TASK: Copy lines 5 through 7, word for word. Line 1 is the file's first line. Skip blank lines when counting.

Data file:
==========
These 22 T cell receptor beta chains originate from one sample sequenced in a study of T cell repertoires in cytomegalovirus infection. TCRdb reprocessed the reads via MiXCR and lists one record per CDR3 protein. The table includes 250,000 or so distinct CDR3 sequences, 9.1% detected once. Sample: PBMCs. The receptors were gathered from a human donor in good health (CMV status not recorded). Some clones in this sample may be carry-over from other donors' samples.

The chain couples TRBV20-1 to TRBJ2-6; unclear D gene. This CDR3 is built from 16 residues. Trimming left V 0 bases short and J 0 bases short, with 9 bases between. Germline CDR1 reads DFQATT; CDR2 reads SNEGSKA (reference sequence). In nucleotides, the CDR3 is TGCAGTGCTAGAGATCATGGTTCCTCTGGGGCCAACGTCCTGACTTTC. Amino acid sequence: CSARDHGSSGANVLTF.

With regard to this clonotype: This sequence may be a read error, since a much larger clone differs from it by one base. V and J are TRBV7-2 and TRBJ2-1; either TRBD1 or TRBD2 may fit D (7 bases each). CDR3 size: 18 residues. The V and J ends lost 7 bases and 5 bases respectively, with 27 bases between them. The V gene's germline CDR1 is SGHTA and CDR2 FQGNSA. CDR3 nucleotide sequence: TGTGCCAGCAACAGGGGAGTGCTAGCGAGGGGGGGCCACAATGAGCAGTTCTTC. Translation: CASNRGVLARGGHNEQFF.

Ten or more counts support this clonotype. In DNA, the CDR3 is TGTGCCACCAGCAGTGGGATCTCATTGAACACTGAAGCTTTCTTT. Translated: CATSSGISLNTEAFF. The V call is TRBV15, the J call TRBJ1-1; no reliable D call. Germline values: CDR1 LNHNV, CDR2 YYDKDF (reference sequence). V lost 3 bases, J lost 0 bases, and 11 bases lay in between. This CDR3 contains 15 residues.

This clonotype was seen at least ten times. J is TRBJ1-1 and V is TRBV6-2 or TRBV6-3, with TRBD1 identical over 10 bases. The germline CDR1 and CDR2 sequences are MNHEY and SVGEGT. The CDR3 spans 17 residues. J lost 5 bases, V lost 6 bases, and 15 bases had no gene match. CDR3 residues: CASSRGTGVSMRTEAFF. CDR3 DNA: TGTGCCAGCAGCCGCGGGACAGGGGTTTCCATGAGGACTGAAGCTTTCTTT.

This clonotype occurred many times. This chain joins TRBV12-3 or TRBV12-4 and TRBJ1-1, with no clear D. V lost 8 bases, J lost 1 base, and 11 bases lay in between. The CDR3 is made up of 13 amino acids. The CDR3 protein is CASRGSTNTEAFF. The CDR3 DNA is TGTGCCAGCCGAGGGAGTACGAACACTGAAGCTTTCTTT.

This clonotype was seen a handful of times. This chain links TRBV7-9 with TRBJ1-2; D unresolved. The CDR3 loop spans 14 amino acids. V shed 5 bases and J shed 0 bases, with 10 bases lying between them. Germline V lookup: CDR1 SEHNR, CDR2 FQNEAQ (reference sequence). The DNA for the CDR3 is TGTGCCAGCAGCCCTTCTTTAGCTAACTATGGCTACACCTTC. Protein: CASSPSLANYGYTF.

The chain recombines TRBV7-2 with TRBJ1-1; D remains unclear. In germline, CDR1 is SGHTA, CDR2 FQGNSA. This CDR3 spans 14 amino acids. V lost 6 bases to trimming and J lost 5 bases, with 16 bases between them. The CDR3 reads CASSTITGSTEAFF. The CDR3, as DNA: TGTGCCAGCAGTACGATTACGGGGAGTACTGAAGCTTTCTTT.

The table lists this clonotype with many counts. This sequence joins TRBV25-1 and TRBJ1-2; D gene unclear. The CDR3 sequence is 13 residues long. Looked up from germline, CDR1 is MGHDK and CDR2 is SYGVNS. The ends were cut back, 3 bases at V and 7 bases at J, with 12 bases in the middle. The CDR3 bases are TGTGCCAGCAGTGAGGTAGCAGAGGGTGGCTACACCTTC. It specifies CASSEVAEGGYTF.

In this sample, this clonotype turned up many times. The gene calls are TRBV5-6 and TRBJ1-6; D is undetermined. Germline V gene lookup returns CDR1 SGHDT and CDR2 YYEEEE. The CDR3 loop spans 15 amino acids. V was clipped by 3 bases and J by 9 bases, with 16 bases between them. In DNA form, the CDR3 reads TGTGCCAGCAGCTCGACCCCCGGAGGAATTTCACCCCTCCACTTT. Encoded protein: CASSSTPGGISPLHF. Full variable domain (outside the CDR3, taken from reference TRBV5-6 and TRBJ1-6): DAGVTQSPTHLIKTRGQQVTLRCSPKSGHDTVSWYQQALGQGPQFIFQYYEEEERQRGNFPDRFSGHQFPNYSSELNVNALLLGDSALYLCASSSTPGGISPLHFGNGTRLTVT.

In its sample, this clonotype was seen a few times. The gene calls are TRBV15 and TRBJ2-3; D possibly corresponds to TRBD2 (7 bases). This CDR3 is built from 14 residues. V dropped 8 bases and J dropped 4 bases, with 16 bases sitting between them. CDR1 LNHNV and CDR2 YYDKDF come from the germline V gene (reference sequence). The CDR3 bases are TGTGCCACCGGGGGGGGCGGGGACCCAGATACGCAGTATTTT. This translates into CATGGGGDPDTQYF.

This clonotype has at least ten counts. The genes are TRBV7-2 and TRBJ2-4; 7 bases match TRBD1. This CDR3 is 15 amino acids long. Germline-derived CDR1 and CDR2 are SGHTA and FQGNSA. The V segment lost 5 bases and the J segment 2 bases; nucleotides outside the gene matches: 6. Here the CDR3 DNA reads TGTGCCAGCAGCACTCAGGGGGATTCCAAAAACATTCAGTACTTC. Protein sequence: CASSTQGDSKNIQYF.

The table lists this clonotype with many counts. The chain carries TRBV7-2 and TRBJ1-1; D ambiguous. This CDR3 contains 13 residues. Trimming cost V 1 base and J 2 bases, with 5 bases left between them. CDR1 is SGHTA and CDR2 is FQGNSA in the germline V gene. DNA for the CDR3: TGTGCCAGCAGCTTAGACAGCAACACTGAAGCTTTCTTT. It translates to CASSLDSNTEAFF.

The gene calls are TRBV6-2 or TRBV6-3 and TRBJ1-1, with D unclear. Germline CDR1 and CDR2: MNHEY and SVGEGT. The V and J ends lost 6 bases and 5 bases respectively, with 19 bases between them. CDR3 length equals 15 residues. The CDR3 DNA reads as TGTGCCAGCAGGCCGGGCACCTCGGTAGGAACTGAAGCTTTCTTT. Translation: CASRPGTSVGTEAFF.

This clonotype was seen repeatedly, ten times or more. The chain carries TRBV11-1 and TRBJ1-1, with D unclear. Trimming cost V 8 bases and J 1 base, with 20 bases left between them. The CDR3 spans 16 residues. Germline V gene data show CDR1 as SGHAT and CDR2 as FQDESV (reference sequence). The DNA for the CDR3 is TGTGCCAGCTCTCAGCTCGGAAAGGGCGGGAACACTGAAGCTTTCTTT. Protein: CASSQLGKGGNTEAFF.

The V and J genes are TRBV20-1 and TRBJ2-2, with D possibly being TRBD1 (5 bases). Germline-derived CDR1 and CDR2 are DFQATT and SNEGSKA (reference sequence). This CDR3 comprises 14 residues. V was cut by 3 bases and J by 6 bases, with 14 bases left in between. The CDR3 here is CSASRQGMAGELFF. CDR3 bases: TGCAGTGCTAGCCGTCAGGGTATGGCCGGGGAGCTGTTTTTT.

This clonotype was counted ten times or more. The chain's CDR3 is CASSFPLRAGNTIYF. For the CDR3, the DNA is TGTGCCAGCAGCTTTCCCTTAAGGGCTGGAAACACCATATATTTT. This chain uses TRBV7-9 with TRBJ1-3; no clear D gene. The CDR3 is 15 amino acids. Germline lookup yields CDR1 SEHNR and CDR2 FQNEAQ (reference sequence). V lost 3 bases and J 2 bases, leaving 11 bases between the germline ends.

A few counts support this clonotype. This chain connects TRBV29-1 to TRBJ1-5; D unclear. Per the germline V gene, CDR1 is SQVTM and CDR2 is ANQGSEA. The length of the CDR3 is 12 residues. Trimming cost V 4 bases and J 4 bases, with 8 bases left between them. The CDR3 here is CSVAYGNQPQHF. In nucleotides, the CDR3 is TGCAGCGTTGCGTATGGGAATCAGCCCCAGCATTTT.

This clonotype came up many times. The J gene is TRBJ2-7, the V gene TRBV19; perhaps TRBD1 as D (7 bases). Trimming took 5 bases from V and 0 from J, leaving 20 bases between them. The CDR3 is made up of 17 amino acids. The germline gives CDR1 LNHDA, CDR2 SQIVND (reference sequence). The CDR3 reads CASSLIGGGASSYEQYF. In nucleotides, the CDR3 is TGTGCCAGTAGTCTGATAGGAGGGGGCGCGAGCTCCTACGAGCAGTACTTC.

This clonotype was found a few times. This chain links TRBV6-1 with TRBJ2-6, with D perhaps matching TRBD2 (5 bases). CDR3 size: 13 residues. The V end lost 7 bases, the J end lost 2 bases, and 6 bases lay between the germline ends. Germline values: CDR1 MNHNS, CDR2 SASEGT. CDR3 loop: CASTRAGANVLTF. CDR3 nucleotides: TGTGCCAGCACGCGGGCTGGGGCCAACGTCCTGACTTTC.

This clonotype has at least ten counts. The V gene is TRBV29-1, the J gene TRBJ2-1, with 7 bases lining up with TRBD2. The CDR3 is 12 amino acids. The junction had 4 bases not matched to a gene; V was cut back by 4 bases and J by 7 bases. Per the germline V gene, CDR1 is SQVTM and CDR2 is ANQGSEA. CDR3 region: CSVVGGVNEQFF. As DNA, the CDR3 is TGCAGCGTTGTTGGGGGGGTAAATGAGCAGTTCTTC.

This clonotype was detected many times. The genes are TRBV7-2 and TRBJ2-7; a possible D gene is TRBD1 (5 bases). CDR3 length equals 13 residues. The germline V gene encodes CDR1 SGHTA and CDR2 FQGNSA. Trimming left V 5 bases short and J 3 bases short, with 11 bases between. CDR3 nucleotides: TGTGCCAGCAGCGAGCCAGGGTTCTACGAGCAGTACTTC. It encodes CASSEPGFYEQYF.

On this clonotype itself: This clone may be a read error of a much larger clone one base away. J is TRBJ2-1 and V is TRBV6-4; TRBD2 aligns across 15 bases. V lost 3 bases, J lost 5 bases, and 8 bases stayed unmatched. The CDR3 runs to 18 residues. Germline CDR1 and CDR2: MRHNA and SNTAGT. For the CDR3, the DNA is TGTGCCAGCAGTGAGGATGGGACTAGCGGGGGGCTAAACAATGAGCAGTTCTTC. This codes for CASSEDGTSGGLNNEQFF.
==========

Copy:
This clonotype was seen at least ten times. J is TRBJ1-1 and V is TRBV6-2 or TRBV6-3, with TRBD1 identical over 10 bases. The germline CDR1 and CDR2 sequences are MNHEY and SVGEGT. The CDR3 spans 17 residues. J lost 5 bases, V lost 6 bases, and 15 bases had no gene match. CDR3 residues: CASSRGTGVSMRTEAFF. CDR3 DNA: TGTGCCAGCAGCCGCGGGACAGGGGTTTCCATGAGGACTGAAGCTTTCTTT.

This clonotype occurred many times. This chain joins TRBV12-3 or TRBV12-4 and TRBJ1-1, with no clear D. V lost 8 bases, J lost 1 base, and 11 bases lay in between. The CDR3 is made up of 13 amino acids. The CDR3 protein is CASRGSTNTEAFF. The CDR3 DNA is TGTGCCAGCCGAGGGAGTACGAACACTGAAGCTTTCTTT.

This clonotype was seen a handful of times. This chain links TRBV7-9 with TRBJ1-2; D unresolved. The CDR3 loop spans 14 amino acids. V shed 5 bases and J shed 0 bases, with 10 bases lying between them. Germline V lookup: CDR1 SEHNR, CDR2 FQNEAQ (reference sequence). The DNA for the CDR3 is TGTGCCAGCAGCCCTTCTTTAGCTAACTATGGCTACACCTTC. Protein: CASSPSLANYGYTF.